How to set up an election with Belenios?
Some guidelines

To set up an election with Belenios, the simplest option is to use our voting platform and let you guide by the system. You will have the choice between a few options and we explain here in more details what they mean in practice. For more professional use, you may also prefer to run your own voting server by installing Belenios source code. In any case, we strongly recommend to run test elections beforehand so that you get familiar with the interface. Note also that depending on your country, you may have to comply with voting regulations. We describe here the CNIL (French) regulations.


To vote, a voter needs:

  • a credential (received by email);
  • a login and password (received in a separate email).
This double authentication prevents ballot stuffing. We discuss here how the credentials and the login/passwords are managed.

Credential management

As election organizer, you are given two options. Either the vote credentials are generated and emailed by our server or you should chose a credential authority that is in charge of this task.

  • Credentials generated by our platform. This is the simplest option. Our server generates the (private) vote credentials, emails them to the voters and stores only their public counterparts. There are however two drawbacks.
    • If a voter loses his credential (or never receives the email), then this voter can simply not vote.
    • This solution offers less security: in case our server is compromised during the election setup, the attacker will be able to add more ballots to the ballot box, therefore adding more votes to the candidates of her choice.

  • Credentials generated by some credential authority. When setting up the election, you will be given an url that should be transmitted to the credential authority. By clicking on that url, the credential authority will generate (on his own computer) the private credentials and send the public part to the voting server. This solution offers better security and allows to resend credentials to voters. There is however one drawback
    • The credential authority will need to email one credential to each voter. This requires some expertise like writing a script for sending emails.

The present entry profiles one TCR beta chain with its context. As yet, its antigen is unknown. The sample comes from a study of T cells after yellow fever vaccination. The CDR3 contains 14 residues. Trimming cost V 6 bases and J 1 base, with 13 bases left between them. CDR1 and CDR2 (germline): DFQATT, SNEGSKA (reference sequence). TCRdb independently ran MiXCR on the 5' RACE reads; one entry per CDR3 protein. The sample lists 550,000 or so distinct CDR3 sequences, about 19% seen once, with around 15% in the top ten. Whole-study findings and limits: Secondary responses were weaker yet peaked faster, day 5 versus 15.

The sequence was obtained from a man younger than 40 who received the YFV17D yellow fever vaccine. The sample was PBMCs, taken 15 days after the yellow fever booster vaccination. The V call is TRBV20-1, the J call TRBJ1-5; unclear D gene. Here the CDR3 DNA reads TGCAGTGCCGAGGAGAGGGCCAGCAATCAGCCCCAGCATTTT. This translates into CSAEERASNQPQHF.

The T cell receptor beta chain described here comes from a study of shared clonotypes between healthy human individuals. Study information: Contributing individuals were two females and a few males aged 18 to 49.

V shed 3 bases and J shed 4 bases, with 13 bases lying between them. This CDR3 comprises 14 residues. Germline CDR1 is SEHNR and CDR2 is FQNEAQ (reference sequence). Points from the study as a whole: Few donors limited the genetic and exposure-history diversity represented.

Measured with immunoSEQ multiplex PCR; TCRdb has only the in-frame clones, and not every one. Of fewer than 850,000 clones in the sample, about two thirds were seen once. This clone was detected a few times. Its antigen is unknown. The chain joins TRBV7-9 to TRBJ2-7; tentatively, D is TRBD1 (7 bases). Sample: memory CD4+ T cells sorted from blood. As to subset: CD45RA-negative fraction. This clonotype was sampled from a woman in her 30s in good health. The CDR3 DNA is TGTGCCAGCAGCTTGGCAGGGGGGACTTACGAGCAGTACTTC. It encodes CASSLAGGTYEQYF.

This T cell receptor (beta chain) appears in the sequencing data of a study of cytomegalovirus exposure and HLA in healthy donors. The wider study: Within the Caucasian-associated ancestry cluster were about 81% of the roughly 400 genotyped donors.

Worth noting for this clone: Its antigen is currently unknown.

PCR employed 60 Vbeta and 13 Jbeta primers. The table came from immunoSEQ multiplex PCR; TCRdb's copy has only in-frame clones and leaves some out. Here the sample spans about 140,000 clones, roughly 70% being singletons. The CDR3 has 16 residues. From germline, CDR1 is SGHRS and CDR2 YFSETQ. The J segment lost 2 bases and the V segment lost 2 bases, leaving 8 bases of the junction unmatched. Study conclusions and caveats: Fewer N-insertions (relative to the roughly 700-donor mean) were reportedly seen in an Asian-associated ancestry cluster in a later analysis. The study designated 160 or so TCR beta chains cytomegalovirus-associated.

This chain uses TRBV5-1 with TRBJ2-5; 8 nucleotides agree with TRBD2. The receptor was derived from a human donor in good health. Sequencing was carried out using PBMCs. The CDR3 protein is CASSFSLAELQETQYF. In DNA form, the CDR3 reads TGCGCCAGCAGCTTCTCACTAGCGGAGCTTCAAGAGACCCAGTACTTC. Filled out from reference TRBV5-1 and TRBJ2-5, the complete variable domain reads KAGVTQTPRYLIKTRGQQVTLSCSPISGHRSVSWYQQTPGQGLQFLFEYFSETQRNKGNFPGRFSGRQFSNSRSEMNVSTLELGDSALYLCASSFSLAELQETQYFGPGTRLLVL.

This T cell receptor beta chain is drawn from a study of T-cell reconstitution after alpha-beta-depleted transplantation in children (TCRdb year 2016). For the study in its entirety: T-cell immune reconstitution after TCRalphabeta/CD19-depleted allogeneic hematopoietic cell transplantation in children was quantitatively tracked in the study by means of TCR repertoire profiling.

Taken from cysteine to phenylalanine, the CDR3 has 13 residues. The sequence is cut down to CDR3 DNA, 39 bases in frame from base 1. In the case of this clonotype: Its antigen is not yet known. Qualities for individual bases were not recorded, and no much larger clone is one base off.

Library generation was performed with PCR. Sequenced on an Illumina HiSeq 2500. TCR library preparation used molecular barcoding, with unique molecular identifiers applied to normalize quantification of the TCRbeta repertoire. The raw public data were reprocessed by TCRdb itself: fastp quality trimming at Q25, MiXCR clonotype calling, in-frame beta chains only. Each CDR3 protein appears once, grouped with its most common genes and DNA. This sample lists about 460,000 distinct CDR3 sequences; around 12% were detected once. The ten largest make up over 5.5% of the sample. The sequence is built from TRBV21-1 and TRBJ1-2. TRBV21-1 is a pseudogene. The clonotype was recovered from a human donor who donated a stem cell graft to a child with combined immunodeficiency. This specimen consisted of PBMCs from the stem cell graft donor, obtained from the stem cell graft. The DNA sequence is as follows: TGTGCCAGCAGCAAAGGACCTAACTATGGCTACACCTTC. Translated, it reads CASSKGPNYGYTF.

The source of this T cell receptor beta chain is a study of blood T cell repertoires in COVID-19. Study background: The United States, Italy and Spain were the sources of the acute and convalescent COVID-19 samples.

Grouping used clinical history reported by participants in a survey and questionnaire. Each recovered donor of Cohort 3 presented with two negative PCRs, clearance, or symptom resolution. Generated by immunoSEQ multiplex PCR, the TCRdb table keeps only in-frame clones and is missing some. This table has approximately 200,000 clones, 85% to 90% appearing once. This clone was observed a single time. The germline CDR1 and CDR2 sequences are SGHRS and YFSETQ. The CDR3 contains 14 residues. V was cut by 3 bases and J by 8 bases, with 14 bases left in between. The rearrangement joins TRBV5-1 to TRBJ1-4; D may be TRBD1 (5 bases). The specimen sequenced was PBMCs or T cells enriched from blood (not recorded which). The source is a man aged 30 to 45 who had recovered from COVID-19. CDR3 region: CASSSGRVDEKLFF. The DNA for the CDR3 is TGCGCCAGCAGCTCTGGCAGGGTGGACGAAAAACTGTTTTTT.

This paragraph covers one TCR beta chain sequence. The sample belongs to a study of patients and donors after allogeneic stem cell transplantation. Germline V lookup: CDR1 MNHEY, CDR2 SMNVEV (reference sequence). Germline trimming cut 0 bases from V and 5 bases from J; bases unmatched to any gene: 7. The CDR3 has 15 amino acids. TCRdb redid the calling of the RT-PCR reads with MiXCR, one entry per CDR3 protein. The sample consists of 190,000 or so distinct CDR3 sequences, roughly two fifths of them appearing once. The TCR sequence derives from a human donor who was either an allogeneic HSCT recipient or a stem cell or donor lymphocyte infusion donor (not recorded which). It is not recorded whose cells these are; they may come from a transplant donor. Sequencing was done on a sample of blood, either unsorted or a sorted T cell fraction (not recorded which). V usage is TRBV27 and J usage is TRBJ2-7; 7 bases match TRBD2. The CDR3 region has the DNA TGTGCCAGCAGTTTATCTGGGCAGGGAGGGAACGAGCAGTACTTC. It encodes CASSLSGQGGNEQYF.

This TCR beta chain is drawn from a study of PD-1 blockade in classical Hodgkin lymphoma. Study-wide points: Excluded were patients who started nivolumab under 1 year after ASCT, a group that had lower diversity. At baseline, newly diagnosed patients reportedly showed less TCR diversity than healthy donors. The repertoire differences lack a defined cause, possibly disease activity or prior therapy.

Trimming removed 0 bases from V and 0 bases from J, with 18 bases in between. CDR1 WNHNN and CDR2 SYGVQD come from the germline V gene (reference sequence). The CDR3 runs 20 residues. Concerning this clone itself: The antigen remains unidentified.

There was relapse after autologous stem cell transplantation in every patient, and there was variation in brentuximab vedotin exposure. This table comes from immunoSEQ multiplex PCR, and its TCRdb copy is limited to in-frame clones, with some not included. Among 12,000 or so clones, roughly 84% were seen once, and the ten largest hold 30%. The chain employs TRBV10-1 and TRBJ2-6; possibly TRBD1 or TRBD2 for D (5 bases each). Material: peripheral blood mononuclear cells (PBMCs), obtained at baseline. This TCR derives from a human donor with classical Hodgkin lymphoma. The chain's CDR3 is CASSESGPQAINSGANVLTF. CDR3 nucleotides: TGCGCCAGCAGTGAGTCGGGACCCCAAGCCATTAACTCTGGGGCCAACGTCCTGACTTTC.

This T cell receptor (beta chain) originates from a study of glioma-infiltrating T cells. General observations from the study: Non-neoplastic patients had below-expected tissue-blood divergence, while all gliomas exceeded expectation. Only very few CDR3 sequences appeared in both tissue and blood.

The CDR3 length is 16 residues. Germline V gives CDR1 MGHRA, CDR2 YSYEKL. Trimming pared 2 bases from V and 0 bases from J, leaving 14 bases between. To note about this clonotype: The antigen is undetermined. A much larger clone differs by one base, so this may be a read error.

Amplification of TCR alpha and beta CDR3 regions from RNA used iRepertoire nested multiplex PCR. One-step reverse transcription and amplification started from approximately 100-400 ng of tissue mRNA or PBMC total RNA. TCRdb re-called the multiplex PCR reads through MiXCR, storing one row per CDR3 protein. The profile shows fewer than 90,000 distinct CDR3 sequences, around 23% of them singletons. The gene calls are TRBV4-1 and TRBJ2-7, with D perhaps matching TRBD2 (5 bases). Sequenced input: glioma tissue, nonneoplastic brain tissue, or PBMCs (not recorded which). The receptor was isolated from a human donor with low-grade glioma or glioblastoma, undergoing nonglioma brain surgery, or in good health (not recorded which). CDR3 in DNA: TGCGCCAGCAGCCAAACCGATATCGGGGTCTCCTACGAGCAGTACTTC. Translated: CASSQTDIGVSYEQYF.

Authentication

By default, login and passwords, specific to the election (or a set of elections) are generated and handled by our server. We also support CAS authentication, in which case we rely on an existing authentication system (for example the INRIA CAS authentication). We recommend to use this solution whenever it is possible since voters are typically more careful with their professional password. Moreover, in this case, the election organizer does not have to deal directly with forgotten passwords.


Trustees and decryption keys

Votes are sent encrypted to the ballot box, using the public key of the election. As election organizer, you are given two options. Either the decryption key is generated and stored on our server or you should choose trustees that are in charge of this task.

  • Decryption key generated by our platform. This is the simplest option. Our server will generate and store the (secret) decryption key. There is however one important drawback.
    • This solution offers little security w.r.t. ballot privacy: in case our server is compromised, the attacker will be able to learn the decryption key and decrypt all ballots. In case she also logs which voter is associated with which ballot, she will learn how anyone voted.

  • Shared decryptions keys handled by trustees. This is the solution we recommend and also recommended by the CNIL. When setting up the election, you will have the possibility to add as many trustees as you want (the CNIL recommends 3 trustees) and for each of them, you will be given an url that should be transmitted to the corresponding trustee. By clicking on that url, the trustee will generate (on his own computer) his private decryption key and send the public part to our voting server. This solution offers much better security: an attacker needs to compromise each authority to recover the whole decryption key. However, you should be aware of the two following risks.
    • The trustees have to store their decryption keys properly. If one of the decryption keys is lost, there is no way to tally the election and the election will simply be canceled.
    • The trustees have to store their decryption keys securely (either in a safe or using cryptographic techniques) otherwise ballot privacy may be compromised.